Let’s Take A Moment Day 213

Hi everyone.  Hope you are all well and continue to stay that way during this global health crisis we are facing.  But in addition to protecting your physical wellness, what are you doing to stay mentally healthy today?

Thoreau quote 2

(Image found online.  Original source unknown.)

I know we are in a serious situation, but I need a break from the gloom, doom and bullying by way of hoarding. Music has always been my refuge and watching those beautiful Italians singing to each other from their balconies reaffirmed my belief that music is the answer. So until the old normal returns, I am going to share a song I listen to that helps me escape the current state of things, if only for a few minutes each day.  And if this helps anyone else, even better.

Today in 1958 Jackie Wilson recorded one of his signature songs. It was another tune co-written by future Motown founder Berry Gordy Jr who also co-wrote “Reet Petite”, “To Be Loved” & “We Have Love” for Wilson the year before. The proceeds earned from these songs helped Gordy start Tamla Records in 1959 which became the iconic Motown label in April 1960. The success of today’s tune also helped establish Wilson as one of the premier R&B singers not only the 1950’s & 1960’s but of all time.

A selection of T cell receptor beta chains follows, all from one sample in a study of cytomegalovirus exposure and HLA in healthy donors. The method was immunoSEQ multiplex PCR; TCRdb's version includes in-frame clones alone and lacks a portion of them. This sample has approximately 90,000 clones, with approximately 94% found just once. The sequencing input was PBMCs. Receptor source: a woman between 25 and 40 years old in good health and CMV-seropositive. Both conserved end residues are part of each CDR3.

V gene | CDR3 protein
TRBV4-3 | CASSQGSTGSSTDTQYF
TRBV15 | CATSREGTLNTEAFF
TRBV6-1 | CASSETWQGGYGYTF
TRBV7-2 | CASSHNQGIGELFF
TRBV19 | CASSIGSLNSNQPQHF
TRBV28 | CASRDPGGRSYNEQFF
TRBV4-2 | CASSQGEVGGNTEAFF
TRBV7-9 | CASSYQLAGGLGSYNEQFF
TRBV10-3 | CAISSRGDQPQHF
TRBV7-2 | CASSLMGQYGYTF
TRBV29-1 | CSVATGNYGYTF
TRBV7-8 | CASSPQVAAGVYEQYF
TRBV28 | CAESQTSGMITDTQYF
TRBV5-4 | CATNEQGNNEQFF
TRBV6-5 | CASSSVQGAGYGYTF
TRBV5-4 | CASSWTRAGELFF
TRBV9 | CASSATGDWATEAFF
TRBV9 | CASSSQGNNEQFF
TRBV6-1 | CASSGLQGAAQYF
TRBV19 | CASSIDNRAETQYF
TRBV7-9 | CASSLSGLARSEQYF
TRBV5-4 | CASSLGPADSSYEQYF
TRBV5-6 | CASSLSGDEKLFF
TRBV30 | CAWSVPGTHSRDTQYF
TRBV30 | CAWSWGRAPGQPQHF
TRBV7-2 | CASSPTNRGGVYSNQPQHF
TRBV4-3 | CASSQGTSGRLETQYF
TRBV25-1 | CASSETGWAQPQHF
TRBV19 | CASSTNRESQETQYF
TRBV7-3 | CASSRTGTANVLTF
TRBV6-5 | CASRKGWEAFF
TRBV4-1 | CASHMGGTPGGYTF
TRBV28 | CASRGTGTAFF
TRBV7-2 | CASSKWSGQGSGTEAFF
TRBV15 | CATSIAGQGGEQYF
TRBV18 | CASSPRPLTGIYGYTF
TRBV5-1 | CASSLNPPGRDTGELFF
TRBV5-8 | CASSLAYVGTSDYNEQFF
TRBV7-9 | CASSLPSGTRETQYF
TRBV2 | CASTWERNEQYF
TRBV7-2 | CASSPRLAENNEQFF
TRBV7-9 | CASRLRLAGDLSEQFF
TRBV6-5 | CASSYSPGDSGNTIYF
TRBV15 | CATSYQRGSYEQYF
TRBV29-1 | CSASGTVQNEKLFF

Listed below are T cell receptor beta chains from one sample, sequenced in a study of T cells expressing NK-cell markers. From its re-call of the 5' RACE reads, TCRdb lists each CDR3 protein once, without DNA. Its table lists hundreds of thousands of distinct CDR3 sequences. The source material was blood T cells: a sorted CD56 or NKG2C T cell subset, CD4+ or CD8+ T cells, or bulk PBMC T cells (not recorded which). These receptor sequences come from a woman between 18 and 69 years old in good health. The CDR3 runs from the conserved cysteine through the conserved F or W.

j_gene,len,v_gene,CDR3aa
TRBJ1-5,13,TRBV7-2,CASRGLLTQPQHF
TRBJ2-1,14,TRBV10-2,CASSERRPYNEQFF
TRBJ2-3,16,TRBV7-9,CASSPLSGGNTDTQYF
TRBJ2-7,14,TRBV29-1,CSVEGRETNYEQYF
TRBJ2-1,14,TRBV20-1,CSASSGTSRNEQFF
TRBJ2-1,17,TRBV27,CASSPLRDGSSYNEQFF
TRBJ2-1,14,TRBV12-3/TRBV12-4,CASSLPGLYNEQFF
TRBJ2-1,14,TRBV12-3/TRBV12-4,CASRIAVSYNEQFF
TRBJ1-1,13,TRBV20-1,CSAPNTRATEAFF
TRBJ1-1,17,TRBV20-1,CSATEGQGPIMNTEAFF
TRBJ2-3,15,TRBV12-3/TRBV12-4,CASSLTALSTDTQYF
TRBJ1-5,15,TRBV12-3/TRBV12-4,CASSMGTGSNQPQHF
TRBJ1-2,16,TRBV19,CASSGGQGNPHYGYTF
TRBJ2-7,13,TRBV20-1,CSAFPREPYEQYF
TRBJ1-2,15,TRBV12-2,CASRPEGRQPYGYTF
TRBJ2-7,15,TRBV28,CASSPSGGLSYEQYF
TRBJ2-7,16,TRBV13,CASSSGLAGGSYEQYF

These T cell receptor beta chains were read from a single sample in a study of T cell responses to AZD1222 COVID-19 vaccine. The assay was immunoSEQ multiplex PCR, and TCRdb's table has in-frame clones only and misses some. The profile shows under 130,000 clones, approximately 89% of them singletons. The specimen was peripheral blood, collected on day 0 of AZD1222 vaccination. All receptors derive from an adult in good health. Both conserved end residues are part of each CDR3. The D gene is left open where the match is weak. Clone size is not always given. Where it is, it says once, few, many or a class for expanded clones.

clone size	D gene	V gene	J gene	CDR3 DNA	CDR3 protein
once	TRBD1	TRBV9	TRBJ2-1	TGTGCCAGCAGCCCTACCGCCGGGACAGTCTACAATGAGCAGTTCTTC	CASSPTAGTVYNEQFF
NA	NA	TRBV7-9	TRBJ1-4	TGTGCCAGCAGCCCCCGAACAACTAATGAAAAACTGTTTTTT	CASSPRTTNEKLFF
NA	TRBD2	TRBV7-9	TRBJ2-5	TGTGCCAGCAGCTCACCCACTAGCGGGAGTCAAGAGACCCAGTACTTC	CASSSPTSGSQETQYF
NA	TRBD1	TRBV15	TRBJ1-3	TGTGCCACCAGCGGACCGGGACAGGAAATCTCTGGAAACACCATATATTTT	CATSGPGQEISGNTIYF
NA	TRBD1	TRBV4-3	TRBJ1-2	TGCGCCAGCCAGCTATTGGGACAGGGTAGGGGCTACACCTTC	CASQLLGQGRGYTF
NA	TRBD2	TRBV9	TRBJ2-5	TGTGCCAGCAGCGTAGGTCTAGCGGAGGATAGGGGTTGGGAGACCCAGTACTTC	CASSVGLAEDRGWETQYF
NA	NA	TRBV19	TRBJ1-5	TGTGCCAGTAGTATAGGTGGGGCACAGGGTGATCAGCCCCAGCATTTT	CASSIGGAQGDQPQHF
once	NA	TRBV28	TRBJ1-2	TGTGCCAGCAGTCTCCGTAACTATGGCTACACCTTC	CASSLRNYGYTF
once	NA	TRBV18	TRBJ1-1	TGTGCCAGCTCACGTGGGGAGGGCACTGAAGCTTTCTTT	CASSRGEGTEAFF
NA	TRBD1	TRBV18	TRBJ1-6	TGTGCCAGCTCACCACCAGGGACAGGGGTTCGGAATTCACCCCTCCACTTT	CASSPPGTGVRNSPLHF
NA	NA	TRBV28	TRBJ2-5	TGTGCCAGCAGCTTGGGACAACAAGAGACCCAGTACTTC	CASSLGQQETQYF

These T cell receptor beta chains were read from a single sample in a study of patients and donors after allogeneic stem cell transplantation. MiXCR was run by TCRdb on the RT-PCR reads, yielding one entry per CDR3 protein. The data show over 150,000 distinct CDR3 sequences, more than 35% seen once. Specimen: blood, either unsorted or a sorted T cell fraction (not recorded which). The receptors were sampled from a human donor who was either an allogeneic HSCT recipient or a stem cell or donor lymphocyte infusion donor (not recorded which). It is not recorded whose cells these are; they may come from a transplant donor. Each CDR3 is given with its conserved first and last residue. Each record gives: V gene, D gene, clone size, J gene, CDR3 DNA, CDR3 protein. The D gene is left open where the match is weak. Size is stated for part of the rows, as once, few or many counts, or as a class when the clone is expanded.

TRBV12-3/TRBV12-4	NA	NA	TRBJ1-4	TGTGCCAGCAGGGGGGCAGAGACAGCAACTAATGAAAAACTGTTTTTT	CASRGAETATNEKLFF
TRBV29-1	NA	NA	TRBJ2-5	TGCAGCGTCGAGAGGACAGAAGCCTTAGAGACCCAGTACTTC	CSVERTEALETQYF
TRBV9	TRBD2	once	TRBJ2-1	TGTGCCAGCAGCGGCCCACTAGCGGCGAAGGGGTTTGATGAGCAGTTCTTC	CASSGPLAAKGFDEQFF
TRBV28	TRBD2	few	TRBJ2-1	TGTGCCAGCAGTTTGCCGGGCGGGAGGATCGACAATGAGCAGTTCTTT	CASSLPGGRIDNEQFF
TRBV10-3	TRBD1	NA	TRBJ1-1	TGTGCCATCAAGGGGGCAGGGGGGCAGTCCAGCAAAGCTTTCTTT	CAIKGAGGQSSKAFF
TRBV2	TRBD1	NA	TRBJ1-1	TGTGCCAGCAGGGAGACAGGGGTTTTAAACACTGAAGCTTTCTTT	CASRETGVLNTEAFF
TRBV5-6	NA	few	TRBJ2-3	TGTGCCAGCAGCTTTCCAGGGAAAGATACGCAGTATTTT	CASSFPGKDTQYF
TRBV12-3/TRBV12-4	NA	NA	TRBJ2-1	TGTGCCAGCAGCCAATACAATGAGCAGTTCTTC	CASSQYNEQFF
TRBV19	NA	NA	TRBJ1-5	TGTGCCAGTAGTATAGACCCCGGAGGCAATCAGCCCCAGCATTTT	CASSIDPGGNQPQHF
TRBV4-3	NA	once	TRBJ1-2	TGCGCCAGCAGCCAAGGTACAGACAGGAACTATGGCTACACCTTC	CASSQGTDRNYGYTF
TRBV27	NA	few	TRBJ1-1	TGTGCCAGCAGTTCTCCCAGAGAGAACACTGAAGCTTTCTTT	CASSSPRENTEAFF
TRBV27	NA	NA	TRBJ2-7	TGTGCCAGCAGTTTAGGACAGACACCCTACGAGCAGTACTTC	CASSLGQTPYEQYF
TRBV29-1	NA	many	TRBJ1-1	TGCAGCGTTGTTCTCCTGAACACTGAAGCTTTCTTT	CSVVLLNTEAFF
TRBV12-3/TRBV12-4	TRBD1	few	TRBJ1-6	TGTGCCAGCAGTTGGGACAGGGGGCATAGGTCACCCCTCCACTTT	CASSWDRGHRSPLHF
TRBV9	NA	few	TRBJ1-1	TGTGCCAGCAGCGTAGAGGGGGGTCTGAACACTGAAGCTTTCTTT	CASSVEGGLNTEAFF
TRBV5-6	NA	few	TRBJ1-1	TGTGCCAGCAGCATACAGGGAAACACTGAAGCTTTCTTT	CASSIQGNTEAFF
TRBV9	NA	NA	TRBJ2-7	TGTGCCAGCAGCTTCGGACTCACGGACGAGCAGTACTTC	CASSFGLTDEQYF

He was born Jack Leroy Wilson Jr. in Detroit, Michigan in 1934. He began singing in church when he was a child which led to him joining a gospel group in his teens. He learned to box during a couple of stints in detention for bad behavior and competed in the local boxing circuit before he quit to marry at 17 because he was going to become a father. He joined several groups (including one with his cousin, future Four Tops lead singer Levi Stubbs) until Wilson signed a solo record deal with Decca Records subsidiary label, Brunswick, in 1957. “Reet Petite” was his first release which helped launch his career through its moderate success. Between his four octave tenor range and his dynamic dance moves on stage, Wilson earned the nickname “Mr. Excitement” and enjoyed over a decade of success throughout his career.

Unfortunately the rest of his story is not as happy. Wilson was besieged with problems in his personal life including getting shot by a girlfriend, several arrests and legal issues, financial losses & IRS liens due to an embezzling manager as well as multiple children from in & out of his two marriages. He also lost a son, Jackie Jr in 1970 when the 16 year old was shot to death. That sent Wilson into a depressive state which included drug use. In 1975 he suffered a heart attack onstage which left him in a semi-comatose state. He remained in a nursing home until his death from pneumonia in 1984. Wilson left a legacy on music, fans and the performers he influenced especially Van Morrison, Bruce Springsteen, Prince, and Michael Jackson among many others. My mother was a big fan of his & she and my dad were lucky enough to see Wilson perform around 1960 at the acclaimed Apollo Theatre in Harlem. Swoon.

Just give me another chance for our romance
Come on and tell me that one day you’ll return
‘Cause, every day that you’ve been gone away
You know my heart does nothing but burn, crying
“.

Wilson and Elvis

Elvis Presley (L) with Jackie Wilson (R) circa 1959. (Image found online.  Original source unknown.)

Jackie Wilson: “Lonely Teardrops” (As performed on “American Bandstand” in March 1959. Originally released in 1958, written by Berry Gordy Jr, Gwen Gordy & Roquel “Billy” Davis as “Tyran Carlo”).